Byash Ojah is a form of performing art prevalent in Assam. It is performed as a symbolic interpretation during the time of mourning. But this art is slowly dying due to lack of interest among the people. Byash Ojah is an important performing art and people should preserve the culture.
The aim of the project is to create awareness among the youth about Byash Ojah culture. We hope that the efforts will increase awareness among people to practice the culture. Under the project, a documentary has been developed to create awareness. Another interesting insight is that women are barred from performing this art. The Ojha Pali performers shared that since women menstruate and menstruation is linked to impurity, they cannot perform this art. Besides this a lots of energy is required to perform this art and women are considered weak and hence barred from performing it.

One photo-story campaign on Women Performers of Byash Ojah was conducted to sensitize people on such stereotypes on the occasion of International Women’s Day 2018.



Tribal women are responsible for ensuring food and nutrition for the family. They are vital to the farming system. They are the custodian of the knowledge and resources. Society often overlooks the contribution of women in farming. FST recognises the role of women in farming. Often women farmers do not get required opportunities to develop their skills and share their experiences.

FST has partnered with Integrated Rural Management Association (IRMA) to work with the women farmers to develop their farming skills. The project is implemented in 5 villages in Kangpokpi district in Manipur. The objective is to spread knowledge about the Kitchen to Field concept. The women have been oriented to use items like vegetables, left over food to prepare compost. They have been trained on backyard farming, methods of seeds preservation and usages of organic manure. The project is also promoting the usages of different traditional seed varieties.


Bhaskar Nagar is a notified slum under ward number 41 in Guwahati. The slum has approximately 1,200 families and consists of migrants from different districts of Assam. The families are engaged in informal works such as domestic workers, daily wage earners, petty shopkeepers.  School drop out rate among the girls in the locality is an issue and few girls have attained college level education. Early marriage of the girls is a common practice in the area, as well as domestic violence and addiction to hazardous substances.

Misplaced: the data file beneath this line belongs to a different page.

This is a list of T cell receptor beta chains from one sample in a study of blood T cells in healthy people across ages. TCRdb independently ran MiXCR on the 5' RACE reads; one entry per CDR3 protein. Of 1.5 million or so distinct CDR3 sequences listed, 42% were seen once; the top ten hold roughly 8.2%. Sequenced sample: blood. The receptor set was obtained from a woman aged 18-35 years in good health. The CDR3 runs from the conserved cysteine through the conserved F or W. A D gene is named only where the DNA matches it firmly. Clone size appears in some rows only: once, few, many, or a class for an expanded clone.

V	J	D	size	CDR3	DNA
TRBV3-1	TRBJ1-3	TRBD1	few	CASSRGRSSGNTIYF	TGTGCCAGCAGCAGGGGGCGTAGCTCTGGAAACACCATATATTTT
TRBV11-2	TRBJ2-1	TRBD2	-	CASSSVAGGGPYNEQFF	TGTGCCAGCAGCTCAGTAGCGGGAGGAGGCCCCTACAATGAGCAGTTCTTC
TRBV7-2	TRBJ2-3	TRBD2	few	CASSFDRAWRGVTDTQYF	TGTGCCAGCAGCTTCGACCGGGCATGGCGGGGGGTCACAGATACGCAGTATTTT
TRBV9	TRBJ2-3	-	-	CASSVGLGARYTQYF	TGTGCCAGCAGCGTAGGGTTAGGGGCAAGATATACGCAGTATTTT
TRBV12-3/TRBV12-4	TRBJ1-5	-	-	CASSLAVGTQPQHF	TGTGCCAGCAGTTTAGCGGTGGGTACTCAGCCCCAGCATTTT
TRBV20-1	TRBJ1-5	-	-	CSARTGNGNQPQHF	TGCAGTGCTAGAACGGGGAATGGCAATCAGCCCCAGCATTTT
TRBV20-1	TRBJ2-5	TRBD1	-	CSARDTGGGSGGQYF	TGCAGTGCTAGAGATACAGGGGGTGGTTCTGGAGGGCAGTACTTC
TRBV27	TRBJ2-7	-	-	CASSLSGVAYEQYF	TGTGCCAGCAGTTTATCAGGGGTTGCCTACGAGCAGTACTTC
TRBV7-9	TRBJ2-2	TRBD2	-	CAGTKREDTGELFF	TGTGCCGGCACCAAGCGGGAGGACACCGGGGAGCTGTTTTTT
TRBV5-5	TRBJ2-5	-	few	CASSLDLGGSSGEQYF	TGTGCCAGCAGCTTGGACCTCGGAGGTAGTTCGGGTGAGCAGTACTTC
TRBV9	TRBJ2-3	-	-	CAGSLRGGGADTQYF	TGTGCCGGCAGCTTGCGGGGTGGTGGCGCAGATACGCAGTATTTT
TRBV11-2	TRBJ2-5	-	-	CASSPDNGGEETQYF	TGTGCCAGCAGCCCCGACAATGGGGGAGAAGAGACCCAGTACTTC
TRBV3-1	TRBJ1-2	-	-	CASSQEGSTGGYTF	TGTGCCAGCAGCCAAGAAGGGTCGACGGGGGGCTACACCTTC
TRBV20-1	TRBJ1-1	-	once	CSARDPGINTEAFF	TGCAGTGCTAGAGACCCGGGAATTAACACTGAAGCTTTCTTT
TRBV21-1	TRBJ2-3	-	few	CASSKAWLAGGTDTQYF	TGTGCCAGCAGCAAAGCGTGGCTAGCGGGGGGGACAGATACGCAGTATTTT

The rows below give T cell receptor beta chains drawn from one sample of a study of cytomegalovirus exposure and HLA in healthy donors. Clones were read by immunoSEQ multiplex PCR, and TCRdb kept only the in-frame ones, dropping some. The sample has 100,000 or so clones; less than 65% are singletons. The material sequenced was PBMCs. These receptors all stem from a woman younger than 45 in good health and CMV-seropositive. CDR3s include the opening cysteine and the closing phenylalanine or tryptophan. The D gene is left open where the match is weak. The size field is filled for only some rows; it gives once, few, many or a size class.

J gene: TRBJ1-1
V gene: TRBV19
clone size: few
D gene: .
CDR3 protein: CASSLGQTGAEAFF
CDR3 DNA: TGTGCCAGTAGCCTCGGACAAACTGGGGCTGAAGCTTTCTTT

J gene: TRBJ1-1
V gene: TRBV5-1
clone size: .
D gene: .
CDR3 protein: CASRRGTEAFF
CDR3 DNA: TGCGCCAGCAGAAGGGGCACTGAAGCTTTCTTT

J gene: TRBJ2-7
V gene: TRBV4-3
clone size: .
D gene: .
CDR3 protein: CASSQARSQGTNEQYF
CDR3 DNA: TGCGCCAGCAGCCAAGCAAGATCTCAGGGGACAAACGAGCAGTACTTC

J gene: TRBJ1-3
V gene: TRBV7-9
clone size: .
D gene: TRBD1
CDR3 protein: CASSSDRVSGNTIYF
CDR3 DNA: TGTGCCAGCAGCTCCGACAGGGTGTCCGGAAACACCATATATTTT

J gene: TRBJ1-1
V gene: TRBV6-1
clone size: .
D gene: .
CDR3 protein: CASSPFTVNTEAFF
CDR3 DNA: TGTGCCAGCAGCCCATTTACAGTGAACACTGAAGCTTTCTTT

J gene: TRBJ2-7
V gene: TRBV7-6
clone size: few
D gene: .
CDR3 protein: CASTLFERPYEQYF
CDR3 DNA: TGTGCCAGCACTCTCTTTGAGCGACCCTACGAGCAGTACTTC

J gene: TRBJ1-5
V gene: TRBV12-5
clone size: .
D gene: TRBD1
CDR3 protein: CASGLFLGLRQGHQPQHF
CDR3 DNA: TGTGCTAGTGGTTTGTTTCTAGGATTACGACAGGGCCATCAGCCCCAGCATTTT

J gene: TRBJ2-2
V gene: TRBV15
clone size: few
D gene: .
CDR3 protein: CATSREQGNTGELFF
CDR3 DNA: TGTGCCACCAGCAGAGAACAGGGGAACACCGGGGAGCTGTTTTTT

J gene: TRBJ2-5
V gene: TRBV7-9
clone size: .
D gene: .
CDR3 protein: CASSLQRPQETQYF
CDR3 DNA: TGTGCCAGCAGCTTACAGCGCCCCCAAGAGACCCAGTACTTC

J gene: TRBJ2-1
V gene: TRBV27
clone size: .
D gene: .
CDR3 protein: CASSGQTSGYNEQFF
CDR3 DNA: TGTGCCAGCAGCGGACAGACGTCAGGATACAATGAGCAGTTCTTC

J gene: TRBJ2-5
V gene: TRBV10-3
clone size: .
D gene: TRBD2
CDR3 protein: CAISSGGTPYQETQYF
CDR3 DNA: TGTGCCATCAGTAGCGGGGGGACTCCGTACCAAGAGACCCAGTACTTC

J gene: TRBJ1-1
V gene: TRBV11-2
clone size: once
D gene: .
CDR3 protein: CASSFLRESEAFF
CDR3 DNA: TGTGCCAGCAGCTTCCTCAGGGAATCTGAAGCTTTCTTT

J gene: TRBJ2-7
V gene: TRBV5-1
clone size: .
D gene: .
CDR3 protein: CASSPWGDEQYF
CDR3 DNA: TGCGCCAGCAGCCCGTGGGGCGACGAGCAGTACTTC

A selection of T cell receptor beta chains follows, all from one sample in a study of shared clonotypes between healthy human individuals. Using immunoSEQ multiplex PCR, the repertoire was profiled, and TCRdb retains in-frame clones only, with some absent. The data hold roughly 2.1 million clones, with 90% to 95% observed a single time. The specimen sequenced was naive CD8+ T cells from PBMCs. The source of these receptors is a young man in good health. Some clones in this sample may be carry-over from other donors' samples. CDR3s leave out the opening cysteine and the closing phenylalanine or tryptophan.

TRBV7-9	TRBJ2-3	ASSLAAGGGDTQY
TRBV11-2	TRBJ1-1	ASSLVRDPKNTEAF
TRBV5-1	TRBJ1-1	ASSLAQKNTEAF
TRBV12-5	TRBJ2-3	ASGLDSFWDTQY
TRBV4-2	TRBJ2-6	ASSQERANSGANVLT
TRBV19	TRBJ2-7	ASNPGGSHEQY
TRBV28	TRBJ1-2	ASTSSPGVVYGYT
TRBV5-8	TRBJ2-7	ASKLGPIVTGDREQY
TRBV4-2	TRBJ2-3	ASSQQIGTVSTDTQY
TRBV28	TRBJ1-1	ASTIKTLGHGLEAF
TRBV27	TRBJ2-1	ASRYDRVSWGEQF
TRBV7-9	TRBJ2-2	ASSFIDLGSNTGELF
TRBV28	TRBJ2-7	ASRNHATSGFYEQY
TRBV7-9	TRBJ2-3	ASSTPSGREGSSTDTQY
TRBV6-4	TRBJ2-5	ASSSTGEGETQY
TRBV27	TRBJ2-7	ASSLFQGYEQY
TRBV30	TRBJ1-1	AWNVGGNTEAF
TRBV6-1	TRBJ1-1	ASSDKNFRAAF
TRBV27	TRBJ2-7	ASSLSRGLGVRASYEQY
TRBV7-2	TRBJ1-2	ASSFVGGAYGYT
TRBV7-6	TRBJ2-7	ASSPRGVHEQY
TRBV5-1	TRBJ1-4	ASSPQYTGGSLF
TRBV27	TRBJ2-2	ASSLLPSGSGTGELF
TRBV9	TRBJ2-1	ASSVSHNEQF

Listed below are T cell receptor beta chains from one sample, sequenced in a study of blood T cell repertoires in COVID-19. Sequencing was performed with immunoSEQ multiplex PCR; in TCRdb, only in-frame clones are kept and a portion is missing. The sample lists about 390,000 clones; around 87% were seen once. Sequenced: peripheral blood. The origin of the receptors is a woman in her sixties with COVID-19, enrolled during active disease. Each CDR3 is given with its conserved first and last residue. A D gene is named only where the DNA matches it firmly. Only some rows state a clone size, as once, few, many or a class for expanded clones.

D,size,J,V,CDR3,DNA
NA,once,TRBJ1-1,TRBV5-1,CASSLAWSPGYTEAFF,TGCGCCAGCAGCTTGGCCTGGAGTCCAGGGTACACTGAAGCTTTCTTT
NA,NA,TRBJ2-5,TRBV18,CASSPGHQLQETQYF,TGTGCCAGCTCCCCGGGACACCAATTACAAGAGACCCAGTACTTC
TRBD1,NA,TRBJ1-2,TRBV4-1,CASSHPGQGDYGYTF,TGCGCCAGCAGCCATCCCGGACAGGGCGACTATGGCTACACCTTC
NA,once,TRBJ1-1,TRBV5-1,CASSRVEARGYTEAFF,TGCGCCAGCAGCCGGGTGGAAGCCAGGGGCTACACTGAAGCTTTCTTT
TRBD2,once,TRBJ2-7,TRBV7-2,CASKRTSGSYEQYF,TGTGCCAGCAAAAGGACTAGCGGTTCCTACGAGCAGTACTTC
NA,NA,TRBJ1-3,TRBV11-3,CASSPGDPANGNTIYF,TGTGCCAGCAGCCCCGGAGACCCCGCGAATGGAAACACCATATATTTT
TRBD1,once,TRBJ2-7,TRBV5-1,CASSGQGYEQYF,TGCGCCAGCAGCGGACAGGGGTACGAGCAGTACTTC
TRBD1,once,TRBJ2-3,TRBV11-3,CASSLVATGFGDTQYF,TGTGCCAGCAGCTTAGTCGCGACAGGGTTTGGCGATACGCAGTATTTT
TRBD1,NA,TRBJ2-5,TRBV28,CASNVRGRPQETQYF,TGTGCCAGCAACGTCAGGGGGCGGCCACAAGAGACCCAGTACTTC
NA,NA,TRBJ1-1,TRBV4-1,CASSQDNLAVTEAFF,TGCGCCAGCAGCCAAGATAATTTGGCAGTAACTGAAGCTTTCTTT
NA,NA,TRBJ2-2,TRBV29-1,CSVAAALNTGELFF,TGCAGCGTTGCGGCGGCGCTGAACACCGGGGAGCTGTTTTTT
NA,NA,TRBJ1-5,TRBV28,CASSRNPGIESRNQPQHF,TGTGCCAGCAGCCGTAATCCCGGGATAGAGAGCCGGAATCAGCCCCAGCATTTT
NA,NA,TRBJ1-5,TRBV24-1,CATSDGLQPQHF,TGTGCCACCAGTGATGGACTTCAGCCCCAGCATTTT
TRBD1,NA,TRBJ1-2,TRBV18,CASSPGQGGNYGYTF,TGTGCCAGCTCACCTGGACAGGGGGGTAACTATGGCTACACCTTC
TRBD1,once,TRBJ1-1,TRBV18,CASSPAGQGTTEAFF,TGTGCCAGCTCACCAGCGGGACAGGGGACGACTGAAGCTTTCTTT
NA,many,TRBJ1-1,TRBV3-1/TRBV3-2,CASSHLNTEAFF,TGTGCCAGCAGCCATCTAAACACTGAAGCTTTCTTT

FST has decided to work in the locality keeping the girls as strategic target group to intervene on the other development issues of the families in future. Project KOUSAL is focusing on building the capacities of young adolescent girls on life skills and sports. The objective is to develop self-confidence, self-esteem and leadership qualities amongst these girls. Currently 74 girls from the community have enrolled and participating in the project.

The life-skills modules include topics such as financial literacy, sexual reproductive health, effective communication, leadership and goal setting.


As a part of FST’s youth development program, Dharamjeet Kumar is implementing a sanitation campaign in Kulamua village at Majuli district in Assam. Kulamua is a flood-affected village where cleanliness among the families is a concern. Almost the entire village practices open defecation where there is just one toilet in the village. Families are not taking the advantage of the benefits of the Swachh Bharat Abhiyan, under Government of India. The government scheme to support construction of toilets has largely remained unused.

This project has been raising the awareness about sanitation, hygiene and the need of toilets. He is taking the help of the children to bring about behavioral change among the communities. Children and few youths from the village have been conducting street plays and various campaigns on hygiene.